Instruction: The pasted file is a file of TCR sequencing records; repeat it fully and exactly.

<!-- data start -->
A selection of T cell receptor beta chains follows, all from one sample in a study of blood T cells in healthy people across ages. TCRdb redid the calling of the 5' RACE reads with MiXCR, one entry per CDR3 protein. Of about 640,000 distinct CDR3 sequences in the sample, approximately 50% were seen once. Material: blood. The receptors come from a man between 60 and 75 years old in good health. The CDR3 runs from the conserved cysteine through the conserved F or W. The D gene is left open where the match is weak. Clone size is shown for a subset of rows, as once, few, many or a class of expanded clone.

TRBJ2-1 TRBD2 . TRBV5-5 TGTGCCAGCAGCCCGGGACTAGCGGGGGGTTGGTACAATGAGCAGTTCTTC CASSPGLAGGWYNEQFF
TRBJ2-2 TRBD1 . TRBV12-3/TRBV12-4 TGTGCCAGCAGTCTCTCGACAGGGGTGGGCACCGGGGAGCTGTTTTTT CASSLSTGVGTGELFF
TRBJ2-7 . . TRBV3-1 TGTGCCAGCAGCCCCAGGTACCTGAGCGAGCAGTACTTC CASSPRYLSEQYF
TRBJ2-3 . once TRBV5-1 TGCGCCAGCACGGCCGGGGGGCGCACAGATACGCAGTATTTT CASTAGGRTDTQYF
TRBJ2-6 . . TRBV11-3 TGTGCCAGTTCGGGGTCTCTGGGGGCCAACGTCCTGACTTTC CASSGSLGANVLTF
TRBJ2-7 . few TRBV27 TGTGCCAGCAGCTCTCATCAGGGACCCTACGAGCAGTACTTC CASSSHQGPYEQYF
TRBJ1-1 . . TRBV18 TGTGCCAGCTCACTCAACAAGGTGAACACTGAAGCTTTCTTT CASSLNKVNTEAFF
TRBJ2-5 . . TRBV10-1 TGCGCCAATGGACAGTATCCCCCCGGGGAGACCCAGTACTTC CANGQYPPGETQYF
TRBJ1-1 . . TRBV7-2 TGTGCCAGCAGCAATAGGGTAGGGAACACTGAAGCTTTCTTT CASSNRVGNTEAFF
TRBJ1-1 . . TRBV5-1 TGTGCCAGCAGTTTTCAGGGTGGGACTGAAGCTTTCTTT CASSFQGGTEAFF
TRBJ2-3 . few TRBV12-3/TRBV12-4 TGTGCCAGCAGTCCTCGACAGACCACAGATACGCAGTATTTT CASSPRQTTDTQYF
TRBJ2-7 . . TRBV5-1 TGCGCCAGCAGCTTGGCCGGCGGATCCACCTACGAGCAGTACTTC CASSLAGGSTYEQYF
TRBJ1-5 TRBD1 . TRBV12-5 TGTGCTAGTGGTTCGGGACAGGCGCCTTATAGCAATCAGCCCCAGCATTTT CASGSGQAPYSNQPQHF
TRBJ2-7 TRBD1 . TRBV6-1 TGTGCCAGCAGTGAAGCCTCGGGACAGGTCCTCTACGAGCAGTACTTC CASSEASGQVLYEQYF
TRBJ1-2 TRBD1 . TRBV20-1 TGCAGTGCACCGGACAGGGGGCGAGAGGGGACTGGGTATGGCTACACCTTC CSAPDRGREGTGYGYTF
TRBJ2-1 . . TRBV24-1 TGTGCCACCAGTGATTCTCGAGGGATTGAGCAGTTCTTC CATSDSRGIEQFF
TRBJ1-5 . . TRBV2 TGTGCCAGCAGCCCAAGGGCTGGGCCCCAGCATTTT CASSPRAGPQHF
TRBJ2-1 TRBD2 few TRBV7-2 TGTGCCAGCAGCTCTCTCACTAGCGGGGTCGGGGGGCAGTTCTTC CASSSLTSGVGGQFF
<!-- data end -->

A selection of T cell receptor beta chains follows, all from one sample in a study of blood T cells in healthy people across ages. TCRdb redid the calling of the 5' RACE reads with MiXCR, one entry per CDR3 protein. Of about 640,000 distinct CDR3 sequences in the sample, approximately 50% were seen once. Material: blood. The receptors come from a man between 60 and 75 years old in good health. The CDR3 runs from the conserved cysteine through the conserved F or W. The D gene is left open where the match is weak. Clone size is shown for a subset of rows, as once, few, many or a class of expanded clone.

TRBJ2-1 TRBD2 . TRBV5-5 TGTGCCAGCAGCCCGGGACTAGCGGGGGGTTGGTACAATGAGCAGTTCTTC CASSPGLAGGWYNEQFF
TRBJ2-2 TRBD1 . TRBV12-3/TRBV12-4 TGTGCCAGCAGTCTCTCGACAGGGGTGGGCACCGGGGAGCTGTTTTTT CASSLSTGVGTGELFF
TRBJ2-7 . . TRBV3-1 TGTGCCAGCAGCCCCAGGTACCTGAGCGAGCAGTACTTC CASSPRYLSEQYF
TRBJ2-3 . once TRBV5-1 TGCGCCAGCACGGCCGGGGGGCGCACAGATACGCAGTATTTT CASTAGGRTDTQYF
TRBJ2-6 . . TRBV11-3 TGTGCCAGTTCGGGGTCTCTGGGGGCCAACGTCCTGACTTTC CASSGSLGANVLTF
TRBJ2-7 . few TRBV27 TGTGCCAGCAGCTCTCATCAGGGACCCTACGAGCAGTACTTC CASSSHQGPYEQYF
TRBJ1-1 . . TRBV18 TGTGCCAGCTCACTCAACAAGGTGAACACTGAAGCTTTCTTT CASSLNKVNTEAFF
TRBJ2-5 . . TRBV10-1 TGCGCCAATGGACAGTATCCCCCCGGGGAGACCCAGTACTTC CANGQYPPGETQYF
TRBJ1-1 . . TRBV7-2 TGTGCCAGCAGCAATAGGGTAGGGAACACTGAAGCTTTCTTT CASSNRVGNTEAFF
TRBJ1-1 . . TRBV5-1 TGTGCCAGCAGTTTTCAGGGTGGGACTGAAGCTTTCTTT CASSFQGGTEAFF
TRBJ2-3 . few TRBV12-3/TRBV12-4 TGTGCCAGCAGTCCTCGACAGACCACAGATACGCAGTATTTT CASSPRQTTDTQYF
TRBJ2-7 . . TRBV5-1 TGCGCCAGCAGCTTGGCCGGCGGATCCACCTACGAGCAGTACTTC CASSLAGGSTYEQYF
TRBJ1-5 TRBD1 . TRBV12-5 TGTGCTAGTGGTTCGGGACAGGCGCCTTATAGCAATCAGCCCCAGCATTTT CASGSGQAPYSNQPQHF
TRBJ2-7 TRBD1 . TRBV6-1 TGTGCCAGCAGTGAAGCCTCGGGACAGGTCCTCTACGAGCAGTACTTC CASSEASGQVLYEQYF
TRBJ1-2 TRBD1 . TRBV20-1 TGCAGTGCACCGGACAGGGGGCGAGAGGGGACTGGGTATGGCTACACCTTC CSAPDRGREGTGYGYTF
TRBJ2-1 . . TRBV24-1 TGTGCCACCAGTGATTCTCGAGGGATTGAGCAGTTCTTC CATSDSRGIEQFF
TRBJ1-5 . . TRBV2 TGTGCCAGCAGCCCAAGGGCTGGGCCCCAGCATTTT CASSPRAGPQHF
TRBJ2-1 TRBD2 few TRBV7-2 TGTGCCAGCAGCTCTCTCACTAGCGGGGTCGGGGGGCAGTTCTTC CASSSLTSGVGGQFF